One thing I do not wish to speak about on this blog is publishing, and how to get published.
Over the weekend I went searching for a writing blog, finding nothing except blogs dedicated towards getting you, the gentle reader, published - with kits, books, guides, outlines and so on - anything to get you to hit links and buy products. For this blog, I confess that I've considered allowing advertising through Blogger's Adsense ... but I do not intend, ever, to produce a blog for the sake of flogging advertising.
If you want to be published, there a hundreds of reputable sources that will tell you how. I recommend a visit to your local Borders or Chapters, where you can find a section on that subject. As it happens, those methods have never served me very well. I have published a few things by sending them blind to magazines, but most of my income from writing has come either from associates who were linked to the publishing industry, or jobs I got through success at a job interview. My repeated attempts to sell a novel to the greater publishing industry have failed ... I won't pussyfoot around that. I do not believe that the quality of the novel has anything to do with it. Even now, a novel of mine is no doubt lying around in some backroom of a publishing house, where it has been for months or even years left unread, waiting to be pulped. I am convinced that 90% of the written materials submitted to publishing houses are never read. I believe this because I have watched editors respond when something submitted by a strange writer arrives. There is much eye-rolling and snorting involved.
My experience is not universal, however, and I do know of writers who submitted blind and were published. It is chance that a particular work appeals to a particular publisher or editor, and that work is moved forward. I have not had that happen to me ... yet.
I do not question my quality as a writer, whatever my successes with a novel. And I do not question the thrill of publishing, articles, short stories or novels, whatever a writer is able to manage. Still, my purpose with this blog is to demonstrate and discuss the means to become a better writer, and being a better writer does not depend upon being published. It can certainly lead to publishing, but I have not found that being published leads to better writing. On the contrary, it can degrade your writing fairly quickly, as you learn to steal and trick your way to hit your deadlines.
Writing for pleasure and quality is done better without deadlines. As much as you can, I suggest you free yourself from the impetus of publishing and concentrate instead on the work itself. This will free you to produce work which you are certain could never be published, as it would never be 'understood' by others, etc. Being 'out there' in your ambitions and ideas can push you into places where you must develop skills in order to write works of unusual complexity or daring. Then, if you should ever find yourself writing materials for the public eye, you will find yourself literally dancing through the things asked of you.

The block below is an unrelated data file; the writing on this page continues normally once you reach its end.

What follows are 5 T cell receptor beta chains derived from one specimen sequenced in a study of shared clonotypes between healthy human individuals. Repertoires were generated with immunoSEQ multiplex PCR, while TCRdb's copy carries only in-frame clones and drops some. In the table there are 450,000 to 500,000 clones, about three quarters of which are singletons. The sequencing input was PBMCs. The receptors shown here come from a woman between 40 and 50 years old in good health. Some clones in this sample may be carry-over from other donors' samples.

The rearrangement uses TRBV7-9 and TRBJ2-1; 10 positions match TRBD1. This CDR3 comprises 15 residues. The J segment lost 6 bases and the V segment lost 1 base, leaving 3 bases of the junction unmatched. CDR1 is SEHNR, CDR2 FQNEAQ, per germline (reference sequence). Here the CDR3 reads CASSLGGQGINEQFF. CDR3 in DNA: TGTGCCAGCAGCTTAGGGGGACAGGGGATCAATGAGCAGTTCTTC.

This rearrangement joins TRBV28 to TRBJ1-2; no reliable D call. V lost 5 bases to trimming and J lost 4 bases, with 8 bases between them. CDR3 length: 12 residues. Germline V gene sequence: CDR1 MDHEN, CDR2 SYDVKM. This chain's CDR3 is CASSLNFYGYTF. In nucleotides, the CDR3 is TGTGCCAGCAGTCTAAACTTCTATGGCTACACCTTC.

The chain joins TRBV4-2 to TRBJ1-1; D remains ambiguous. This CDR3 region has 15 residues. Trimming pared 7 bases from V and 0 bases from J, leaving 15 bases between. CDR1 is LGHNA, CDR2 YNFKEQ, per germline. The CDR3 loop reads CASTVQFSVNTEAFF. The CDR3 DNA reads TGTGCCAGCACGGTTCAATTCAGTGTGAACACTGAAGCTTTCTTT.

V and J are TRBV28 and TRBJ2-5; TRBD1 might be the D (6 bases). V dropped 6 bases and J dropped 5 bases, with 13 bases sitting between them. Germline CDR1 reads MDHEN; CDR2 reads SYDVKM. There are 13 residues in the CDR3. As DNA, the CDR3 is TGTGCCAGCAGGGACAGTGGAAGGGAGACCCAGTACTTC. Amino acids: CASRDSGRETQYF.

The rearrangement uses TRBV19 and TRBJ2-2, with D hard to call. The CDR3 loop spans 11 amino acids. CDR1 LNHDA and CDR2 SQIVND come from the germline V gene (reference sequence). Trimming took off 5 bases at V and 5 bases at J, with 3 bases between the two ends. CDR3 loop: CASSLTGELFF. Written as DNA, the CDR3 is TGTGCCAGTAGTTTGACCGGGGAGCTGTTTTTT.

To give an example, if you should find yourself writing a story from the perspective of a soldier wounded and dying in a foxhole, without any chance of survival, you will need to stretch yourself to the very limit to make that story a real page turner. It can be done, certainly - anything can be done, just look at that film with the man in the box with the phone. You may find yourself incorporating varied disturbing elements while challenging yourself to go deeper and deeper into the story ... don't worry about it. Break the rules. Write the story you want, saying the things you want to say. Others may consider it a sin to write work that never CAN be popular, but wallow in that sin! It can be freeing and instructive.
Every personal writing struggle you force upon yourself will translate into a ability. Someday, this ability will surprise you, when you find it tickety-boo to write something most would consider horribly dull and mundane. Push yourself hard now, and it will all be beer and skittles when the crunch comes.
Like playing an instrument, every skill you develop towards managing a given task will serve you well in managing every task to which you put your mind. Writing begets writing. Develop the craft, first. Publish later.